Root, Root, Root for the Root Crops

February 1, 2015

Some vegetables don’t like to advertise. Their delectable, enlarged roots quietly grow beneath the soil surface, hidden from view. Listen to learn how to rustle up a batch of these fun, easy-to-grow “root crops” for yourself.

This segment of The Old Farmer’s Almanac Garden Musings podcast series was written by George and Becky Lohmiller and is read by Heidi Stonehill, an Almanac editor.


Root crops are just that—crops that are grown for their edible roots. The most popular ones with the home gardener are beets, carrots, parsnips, radishes, and turnips. Potatoes are tubers, and onions are bulbs, so they don’t qualify.
Root crops are easy to grow. They all require about the same growing conditions and care: deep, loose, rich soil; average fertility; plentiful moisture; and at least one thinning.

The Beet Goes On
■  To assure a continuous supply of tempting baby beets and juicy beet greens, make successive plantings every two weeks in spring and early summer. Beet seeds are actually clusters of three to five seeds, so they come up in clumps that need thinning when the leaves are two inches high. Delay additional thinning until the greens are big enough to harvest and eat.

Worth Their Weight in Gold
■  Heavy clay or rocky soil will cause carrots to become stunted, forked, or otherwise misshapen. If your soil is not perfect, try growing midget or round varieties.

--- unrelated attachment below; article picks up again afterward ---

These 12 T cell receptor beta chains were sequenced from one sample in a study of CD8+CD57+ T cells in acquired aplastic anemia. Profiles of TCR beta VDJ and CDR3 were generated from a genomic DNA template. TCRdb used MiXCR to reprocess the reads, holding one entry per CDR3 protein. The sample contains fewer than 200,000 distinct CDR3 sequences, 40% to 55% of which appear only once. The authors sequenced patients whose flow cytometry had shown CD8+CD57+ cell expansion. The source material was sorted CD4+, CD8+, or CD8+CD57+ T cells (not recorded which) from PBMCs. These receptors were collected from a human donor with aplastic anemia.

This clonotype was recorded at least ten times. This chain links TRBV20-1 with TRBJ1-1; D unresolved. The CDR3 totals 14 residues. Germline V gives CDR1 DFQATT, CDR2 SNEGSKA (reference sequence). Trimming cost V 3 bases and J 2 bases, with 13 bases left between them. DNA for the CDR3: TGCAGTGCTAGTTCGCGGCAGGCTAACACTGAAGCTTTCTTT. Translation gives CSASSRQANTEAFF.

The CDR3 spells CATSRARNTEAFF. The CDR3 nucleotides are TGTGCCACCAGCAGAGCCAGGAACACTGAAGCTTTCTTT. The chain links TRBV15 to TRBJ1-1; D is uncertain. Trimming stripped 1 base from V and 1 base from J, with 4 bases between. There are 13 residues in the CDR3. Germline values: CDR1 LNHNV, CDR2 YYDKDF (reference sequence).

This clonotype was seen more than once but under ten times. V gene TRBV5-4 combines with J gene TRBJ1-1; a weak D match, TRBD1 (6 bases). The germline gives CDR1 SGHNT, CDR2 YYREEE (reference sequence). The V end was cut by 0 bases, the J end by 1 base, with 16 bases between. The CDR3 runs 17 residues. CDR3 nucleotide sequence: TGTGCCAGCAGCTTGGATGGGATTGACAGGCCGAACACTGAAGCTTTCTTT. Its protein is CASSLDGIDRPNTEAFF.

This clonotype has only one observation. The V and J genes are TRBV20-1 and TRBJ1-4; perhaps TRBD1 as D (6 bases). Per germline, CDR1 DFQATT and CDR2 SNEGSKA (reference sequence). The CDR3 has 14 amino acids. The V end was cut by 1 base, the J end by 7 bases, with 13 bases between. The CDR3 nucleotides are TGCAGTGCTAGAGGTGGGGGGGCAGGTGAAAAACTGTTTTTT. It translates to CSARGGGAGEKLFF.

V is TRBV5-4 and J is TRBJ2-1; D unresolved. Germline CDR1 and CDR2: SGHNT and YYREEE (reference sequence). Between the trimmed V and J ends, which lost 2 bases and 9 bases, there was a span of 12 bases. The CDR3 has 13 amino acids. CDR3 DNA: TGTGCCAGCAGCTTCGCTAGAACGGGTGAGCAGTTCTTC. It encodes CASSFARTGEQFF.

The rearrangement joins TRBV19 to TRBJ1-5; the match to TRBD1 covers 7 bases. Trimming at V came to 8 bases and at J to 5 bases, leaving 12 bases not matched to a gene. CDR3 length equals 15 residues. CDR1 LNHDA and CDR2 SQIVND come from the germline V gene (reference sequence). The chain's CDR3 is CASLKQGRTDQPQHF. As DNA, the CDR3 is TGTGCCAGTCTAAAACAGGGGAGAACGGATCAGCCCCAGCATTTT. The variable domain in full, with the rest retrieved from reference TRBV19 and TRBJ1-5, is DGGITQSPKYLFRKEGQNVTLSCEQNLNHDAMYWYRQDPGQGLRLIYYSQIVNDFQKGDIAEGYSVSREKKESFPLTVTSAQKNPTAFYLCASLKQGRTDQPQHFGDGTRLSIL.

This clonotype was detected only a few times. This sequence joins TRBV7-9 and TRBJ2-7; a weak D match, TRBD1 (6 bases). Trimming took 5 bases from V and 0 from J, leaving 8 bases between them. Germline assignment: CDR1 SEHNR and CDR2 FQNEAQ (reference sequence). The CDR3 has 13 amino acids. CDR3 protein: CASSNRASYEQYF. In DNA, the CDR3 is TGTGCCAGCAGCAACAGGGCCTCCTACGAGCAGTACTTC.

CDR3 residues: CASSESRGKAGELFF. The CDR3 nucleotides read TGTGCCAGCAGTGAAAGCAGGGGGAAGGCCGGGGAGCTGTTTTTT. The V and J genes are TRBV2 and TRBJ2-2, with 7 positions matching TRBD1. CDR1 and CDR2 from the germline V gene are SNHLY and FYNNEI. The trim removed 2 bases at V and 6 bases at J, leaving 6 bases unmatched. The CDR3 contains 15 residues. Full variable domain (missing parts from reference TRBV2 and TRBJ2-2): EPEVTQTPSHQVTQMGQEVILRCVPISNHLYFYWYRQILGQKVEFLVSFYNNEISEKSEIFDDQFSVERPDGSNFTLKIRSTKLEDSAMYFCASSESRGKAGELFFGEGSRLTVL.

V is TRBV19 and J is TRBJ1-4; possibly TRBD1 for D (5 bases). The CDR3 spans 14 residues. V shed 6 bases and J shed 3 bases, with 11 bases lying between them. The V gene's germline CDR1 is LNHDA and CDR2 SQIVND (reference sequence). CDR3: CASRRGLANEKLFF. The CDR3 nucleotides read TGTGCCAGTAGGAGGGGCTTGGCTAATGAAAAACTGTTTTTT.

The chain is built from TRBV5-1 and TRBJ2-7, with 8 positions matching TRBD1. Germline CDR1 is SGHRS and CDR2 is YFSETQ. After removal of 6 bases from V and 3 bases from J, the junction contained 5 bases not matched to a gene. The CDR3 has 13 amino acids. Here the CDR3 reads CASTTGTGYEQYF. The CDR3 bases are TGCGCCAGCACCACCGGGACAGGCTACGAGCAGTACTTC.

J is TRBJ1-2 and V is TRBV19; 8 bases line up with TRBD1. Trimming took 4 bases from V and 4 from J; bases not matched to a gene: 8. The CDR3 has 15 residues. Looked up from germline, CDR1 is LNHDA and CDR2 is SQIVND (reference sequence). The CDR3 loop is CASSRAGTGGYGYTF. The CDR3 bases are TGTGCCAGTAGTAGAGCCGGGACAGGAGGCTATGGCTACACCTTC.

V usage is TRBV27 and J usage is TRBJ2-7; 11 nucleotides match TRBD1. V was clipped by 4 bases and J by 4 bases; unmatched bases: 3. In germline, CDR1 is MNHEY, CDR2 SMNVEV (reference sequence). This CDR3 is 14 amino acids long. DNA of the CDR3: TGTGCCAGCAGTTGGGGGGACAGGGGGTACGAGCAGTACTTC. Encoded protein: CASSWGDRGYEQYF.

How Sweet It Is
■  Like carrots, parsnips require deep, stone-free soil. They are extremely hardy, are insect-free, and suffer from few diseases. Parsnips keep all winter. Just leave them in the garden and the cold soil will turn them sweet and flavorful. Dig them up in spring for the first delicious meal from your garden.

The Radical Radish
■  Radishes are quick and easy. Some varieties will mature in just three weeks. They require little attention and no additional fertilizer—only what you apply at planting time. Sow radish seeds with slow-germinating seeds like carrots. When you harvest the radishes, you will be giving the carrots their first thinning.

Turn to Turnips
■  The trick to growing sweet, flavorful turnips is to harvest them when the root is young and only two to three inches in diameter. If they grow too big, they may become woody and bitter. Remember, turnip greens are high in vitamins A, B, and C and are more nutritious than the roots.

Reader Comments

Leave a Comment


love this page
thank you farmers almanac, for all the hard work that you do!


The Editors's picture

Mark, We appreciate these kind comments and will share with The Old Farmer’s Almanac staff.  Thank you! With all good wishes, your Almanac editors